In honor of Bastille Day, everyone should overthrow their government (even if it’s just for a day).
If you’re not up for that, try my Revolutionary Ratatouille (anthropomorphic rat not included):
- 3 Cloves Garlic
- 1 Big Onion
- 1 Can Diced Tomatoes
- 2 Fresh Diced Tomatoes
- 2 Cups Diced Eggplant
- 1 Big Finely Sliced Zucchini
- 1 Bag of New Potatoes
Crush the garlic cloves and dice the onion, then simmer them over medium-low heat in some olive oil.ï¿½ Stir continuously, lest the garlic turn brown.ï¿½ When the onions are soft, throw in the diced Eggplant (I find the thin Japanese Eggplants cook more evenly) and throw in all the tomatoes.ï¿½ Grind in some fresh pepper & sea salt for good measure.ï¿½ Stir everything together, then cover and simmer for about 10 minutes.ï¿½ This gives the eggplant time to soften up & absorb the flavor of the garlic/onion/tomato.
While it’s simmering, get slicing on that zucchini.ï¿½ It has to be sliced thinly and evenly; think semi-transparent slices.ï¿½ If it’s too thick, it will taste gross.ï¿½ Add the Zucchini when the eggplant/tomato has simmered long enough, and let it simmer for another 10 minutes.
Now’s a good time to boil some water for your potatoes.ï¿½ In this case, the spuds are the base of the dish (pasta also works, but it’s not as good).ï¿½ Potatoes are heartier and absorb more of the flavor of Ratatouille.ï¿½ Boil the potatoes for about 15 minutes- if you’re not sure of whether or not they’re ready, try to stick a fork in one (if the potato is soft, it’s ready to eat).ï¿½ Drain the water and quarter the potatoes with a fork or other pointy thing.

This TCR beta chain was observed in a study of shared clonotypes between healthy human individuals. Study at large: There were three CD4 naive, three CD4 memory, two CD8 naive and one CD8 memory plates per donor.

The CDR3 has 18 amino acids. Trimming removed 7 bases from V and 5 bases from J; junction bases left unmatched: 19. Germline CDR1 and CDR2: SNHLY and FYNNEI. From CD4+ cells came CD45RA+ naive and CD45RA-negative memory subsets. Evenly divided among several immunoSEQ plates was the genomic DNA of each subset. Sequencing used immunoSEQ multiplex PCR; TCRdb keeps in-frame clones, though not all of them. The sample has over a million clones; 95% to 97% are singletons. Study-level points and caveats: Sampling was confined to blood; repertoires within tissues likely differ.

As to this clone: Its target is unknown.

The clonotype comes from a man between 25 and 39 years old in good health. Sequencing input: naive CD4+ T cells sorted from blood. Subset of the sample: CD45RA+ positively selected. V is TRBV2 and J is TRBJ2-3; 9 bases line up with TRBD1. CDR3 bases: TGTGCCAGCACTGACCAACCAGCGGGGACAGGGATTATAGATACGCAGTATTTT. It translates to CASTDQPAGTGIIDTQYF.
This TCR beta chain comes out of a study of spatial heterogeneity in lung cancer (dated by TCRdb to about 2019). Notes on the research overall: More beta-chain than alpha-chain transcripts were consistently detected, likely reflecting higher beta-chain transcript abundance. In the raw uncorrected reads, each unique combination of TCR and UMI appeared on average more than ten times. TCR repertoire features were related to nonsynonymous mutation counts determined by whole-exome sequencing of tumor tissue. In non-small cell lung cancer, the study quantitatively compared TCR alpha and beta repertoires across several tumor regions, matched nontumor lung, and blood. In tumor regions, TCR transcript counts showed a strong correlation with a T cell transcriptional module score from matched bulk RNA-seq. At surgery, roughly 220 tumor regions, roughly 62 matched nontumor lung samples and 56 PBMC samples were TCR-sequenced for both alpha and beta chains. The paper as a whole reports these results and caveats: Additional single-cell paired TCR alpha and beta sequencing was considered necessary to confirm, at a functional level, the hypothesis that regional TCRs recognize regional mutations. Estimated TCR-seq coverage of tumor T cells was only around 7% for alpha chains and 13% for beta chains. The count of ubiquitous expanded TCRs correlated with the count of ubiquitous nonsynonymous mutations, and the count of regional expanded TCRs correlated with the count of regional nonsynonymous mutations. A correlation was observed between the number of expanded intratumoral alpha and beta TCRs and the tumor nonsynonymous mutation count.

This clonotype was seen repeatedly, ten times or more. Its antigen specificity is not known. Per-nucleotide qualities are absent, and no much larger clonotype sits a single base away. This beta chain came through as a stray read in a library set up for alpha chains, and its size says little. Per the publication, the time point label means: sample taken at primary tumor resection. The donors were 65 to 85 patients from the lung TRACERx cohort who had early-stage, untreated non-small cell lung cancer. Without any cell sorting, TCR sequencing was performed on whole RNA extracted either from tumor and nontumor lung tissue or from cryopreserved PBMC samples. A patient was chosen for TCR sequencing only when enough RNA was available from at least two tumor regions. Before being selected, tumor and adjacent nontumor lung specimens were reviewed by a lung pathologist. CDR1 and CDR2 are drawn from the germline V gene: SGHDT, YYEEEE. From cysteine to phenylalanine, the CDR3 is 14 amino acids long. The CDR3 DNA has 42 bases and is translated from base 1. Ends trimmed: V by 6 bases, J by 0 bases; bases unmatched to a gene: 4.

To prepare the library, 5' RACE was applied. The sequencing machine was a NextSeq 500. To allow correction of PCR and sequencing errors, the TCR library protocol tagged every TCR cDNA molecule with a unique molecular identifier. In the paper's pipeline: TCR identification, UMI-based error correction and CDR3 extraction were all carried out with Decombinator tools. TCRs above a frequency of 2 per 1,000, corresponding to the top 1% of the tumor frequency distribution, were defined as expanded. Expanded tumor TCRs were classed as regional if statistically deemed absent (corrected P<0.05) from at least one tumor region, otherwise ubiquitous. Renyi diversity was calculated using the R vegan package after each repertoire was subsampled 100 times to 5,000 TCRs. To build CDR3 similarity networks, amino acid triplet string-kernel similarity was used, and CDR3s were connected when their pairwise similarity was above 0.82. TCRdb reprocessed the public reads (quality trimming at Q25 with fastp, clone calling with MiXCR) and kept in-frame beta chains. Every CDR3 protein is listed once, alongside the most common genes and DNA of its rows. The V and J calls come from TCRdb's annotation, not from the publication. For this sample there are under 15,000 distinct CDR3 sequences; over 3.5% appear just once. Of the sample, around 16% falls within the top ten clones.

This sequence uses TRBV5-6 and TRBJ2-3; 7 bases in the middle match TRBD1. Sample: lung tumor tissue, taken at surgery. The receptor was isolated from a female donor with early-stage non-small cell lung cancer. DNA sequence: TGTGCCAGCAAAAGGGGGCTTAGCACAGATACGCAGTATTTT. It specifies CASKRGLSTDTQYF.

Before you ladle on the ratatouille, put some fresh herbs (like rosemary, basil, oregano, whatever you’ve got on hand) and let them sit for a minute in the stew- if you put them in earlier, their flavor gets lost.
Pour the Ratatouille on the potatoes, serve with a nice red wine, and get ready to depose the broccoli crown, chop some heads of lettuce, and let the cat out of the baguette.